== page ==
The last few years have seen an emerging awareness that stories do come from somewhere, that many of our most beloved entertainments were cobbled together from bits and pieces of earlier entertainments. A popular webseries, “Everything Is a Remix,” traces the influence of Kurosawa and Flash Gordon serials on the making of Star Wars, stopping just short of suggesting that the film was lifted wholesale from other movies. A virtual cottage industry has risen up around the literary influences of J. K. Rowling’s Harry Potter series, spearheaded by John Granger, whose book Harry Potter’s Bookshelf argues that the beloved series is indebted to classic authors like Dorothy Sayers, Charles Dickens and Thomas Hughes.
However, approaches to criticism and writing built on the “Everything Is a Remix” model have their own perils. Most pointedly, they can leave aspiring writers under the illusion that they’re guaranteed to make it big if they only watch Metropolis enough. This discounts the critical role imagination plays in the creative process.
Moreover, attempts to trace the origin of a given idea, motif or narrative structure by comparisons to previous works can be misleading. For example, The Searchers is often cited as a seminal influence on George Lucas’s space epic because both feature scenes in which a man wanders out into a desert, only to return and discover that his relatives have been ambushed and their home destroyed. Yet equally striking comparisons could be drawn between John Ford’s western and J. R. R. Tolkien’s novel The Fellowship of the Ring. Early in both stories, the heroes journey across marshy swamps and fierce rivers to evade deadly hunters, and ultimately form their own hunting party to rescue two of their number who have been kidnapped. Was Tolkien inspired by Ford, or vice versa? Given that both works were completed in the same year, it’s unlikely.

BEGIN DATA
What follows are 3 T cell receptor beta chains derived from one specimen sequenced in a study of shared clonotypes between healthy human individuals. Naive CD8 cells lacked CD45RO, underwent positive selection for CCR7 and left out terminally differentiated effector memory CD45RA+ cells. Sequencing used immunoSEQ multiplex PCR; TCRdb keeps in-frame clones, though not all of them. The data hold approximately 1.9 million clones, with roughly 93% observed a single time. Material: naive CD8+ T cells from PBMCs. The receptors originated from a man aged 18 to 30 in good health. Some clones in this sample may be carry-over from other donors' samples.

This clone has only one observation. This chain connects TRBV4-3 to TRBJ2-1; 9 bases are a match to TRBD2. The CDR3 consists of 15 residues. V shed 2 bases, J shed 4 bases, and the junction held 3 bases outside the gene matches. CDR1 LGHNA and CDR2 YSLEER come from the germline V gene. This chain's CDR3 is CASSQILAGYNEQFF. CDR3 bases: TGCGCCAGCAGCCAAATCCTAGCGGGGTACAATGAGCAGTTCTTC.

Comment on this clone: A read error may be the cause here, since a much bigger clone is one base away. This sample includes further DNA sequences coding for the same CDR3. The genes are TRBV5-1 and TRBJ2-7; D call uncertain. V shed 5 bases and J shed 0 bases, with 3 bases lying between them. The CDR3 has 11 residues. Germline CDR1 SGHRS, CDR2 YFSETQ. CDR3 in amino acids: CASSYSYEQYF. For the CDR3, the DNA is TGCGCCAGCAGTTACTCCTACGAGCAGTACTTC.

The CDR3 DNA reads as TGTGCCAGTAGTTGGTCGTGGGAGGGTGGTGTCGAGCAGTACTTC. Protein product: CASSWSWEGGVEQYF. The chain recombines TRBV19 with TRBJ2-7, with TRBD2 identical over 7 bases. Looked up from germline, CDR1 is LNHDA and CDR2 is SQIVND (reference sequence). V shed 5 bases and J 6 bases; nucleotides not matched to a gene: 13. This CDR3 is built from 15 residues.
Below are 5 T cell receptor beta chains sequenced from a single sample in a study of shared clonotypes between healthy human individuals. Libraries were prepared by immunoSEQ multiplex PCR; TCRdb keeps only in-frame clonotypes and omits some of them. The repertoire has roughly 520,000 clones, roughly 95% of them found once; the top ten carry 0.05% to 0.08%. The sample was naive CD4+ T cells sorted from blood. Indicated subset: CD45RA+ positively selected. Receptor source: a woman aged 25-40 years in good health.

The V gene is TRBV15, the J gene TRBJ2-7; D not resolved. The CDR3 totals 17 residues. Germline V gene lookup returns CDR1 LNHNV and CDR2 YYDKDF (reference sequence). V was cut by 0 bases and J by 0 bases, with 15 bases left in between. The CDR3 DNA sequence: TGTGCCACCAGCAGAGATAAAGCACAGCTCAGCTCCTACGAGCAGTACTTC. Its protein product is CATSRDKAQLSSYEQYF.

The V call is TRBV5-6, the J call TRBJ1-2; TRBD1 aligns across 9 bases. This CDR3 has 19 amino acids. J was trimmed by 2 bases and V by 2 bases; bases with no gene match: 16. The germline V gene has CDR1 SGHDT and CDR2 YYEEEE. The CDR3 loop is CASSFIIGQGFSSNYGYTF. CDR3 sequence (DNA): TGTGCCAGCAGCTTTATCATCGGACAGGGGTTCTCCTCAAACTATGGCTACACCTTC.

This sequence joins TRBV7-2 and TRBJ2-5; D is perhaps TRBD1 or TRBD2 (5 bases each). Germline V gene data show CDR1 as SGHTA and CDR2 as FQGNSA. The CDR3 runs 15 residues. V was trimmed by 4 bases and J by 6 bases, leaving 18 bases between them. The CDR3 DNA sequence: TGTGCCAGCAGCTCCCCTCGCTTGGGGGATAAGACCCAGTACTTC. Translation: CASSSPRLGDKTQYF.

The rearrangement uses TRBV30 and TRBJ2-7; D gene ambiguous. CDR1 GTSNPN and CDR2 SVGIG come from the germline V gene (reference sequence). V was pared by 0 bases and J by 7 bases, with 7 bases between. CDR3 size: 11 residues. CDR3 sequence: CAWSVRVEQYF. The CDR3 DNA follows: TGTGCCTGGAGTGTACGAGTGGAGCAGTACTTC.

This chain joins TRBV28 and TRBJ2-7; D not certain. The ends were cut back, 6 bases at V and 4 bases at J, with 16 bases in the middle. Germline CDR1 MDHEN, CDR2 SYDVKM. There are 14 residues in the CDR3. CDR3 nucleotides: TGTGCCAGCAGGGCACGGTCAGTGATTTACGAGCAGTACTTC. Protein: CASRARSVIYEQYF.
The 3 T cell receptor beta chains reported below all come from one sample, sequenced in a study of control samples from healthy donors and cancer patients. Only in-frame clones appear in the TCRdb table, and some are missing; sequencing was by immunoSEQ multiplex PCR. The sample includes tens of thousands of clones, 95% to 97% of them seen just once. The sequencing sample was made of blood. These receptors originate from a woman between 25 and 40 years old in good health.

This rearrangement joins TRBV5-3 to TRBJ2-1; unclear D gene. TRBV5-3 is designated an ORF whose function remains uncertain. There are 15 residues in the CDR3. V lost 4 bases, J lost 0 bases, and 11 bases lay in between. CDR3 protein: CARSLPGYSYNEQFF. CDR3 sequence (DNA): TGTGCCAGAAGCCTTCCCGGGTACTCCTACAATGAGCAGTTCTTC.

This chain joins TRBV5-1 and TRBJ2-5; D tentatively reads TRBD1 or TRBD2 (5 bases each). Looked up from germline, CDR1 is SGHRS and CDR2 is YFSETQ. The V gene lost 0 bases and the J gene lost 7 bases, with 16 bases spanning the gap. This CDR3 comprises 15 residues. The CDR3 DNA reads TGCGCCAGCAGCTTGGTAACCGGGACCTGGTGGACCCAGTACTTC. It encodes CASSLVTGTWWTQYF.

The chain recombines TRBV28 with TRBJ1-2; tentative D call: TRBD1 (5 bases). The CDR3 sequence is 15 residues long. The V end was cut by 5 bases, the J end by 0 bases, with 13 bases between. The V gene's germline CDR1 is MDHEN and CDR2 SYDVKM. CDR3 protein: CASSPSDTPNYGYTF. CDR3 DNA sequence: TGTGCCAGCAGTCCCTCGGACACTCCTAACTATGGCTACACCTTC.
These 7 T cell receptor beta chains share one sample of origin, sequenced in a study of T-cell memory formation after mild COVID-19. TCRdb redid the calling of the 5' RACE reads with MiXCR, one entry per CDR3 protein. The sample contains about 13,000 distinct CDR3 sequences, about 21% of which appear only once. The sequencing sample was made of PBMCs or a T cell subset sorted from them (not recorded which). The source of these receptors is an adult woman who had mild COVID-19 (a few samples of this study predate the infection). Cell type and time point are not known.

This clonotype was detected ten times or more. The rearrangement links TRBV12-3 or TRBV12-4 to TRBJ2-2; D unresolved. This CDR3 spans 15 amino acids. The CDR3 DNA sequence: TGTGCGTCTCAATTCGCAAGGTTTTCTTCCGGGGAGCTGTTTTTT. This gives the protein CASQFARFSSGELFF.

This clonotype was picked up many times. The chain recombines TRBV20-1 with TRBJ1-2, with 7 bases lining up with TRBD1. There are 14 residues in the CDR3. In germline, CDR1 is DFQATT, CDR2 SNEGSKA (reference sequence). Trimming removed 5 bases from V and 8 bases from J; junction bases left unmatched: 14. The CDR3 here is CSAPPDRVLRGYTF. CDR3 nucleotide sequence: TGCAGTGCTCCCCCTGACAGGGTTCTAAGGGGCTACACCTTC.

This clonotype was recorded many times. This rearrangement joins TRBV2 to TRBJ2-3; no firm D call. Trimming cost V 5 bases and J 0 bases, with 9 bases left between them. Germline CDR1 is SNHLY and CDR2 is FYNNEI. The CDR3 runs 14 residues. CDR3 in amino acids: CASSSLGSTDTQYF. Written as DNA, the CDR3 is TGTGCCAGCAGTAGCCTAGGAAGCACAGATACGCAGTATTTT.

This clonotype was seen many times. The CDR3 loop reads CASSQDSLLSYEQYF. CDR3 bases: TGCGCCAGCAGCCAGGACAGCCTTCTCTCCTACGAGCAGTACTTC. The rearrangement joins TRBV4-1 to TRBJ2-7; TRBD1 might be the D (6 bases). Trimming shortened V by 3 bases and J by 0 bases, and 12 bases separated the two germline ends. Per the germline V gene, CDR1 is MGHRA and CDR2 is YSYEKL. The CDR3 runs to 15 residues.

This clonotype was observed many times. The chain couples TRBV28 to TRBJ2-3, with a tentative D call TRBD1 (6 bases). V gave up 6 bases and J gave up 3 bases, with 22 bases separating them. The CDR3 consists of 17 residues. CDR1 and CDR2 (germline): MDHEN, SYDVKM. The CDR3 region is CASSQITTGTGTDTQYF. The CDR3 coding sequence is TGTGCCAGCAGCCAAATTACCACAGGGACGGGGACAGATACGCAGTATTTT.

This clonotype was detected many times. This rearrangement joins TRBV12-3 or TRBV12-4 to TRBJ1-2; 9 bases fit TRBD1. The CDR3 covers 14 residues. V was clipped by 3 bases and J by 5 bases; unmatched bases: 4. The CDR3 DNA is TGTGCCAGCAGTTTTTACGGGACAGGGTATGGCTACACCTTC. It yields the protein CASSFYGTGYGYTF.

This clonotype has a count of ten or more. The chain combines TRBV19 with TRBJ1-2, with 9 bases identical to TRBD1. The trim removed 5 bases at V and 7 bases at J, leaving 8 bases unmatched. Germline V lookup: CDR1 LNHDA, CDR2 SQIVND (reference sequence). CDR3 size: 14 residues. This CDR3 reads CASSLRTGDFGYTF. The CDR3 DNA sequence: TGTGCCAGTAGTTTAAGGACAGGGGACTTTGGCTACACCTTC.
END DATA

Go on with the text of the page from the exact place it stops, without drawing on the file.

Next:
The problems inherent in the “Everything Is a Remix” model of criticism are the same patterns inherent in all forms of pattern-seeking. In its most benign form, pattern-mania is a kind of party game, an entertaining though potentially misleading diversion that can trivialize a great work by reducing it to its similarities to other works. (It’s the same problem encountered in religion by pattern-seekers who leech a faith of its moral substance). At its worst, pattern-mania can become an obsession, sending critics and writers off on hallucinatory quests that promise much but yield little. We begin to evoke Captain Ahab, who stares at a chart in his cabin for so long that the creases in his forehead begin to resemble the lines on the map. We can go on multiplying associations forever, but the mysteries of the writer’s craft, like the mysteries of time and the cosmos, will continue to elude us.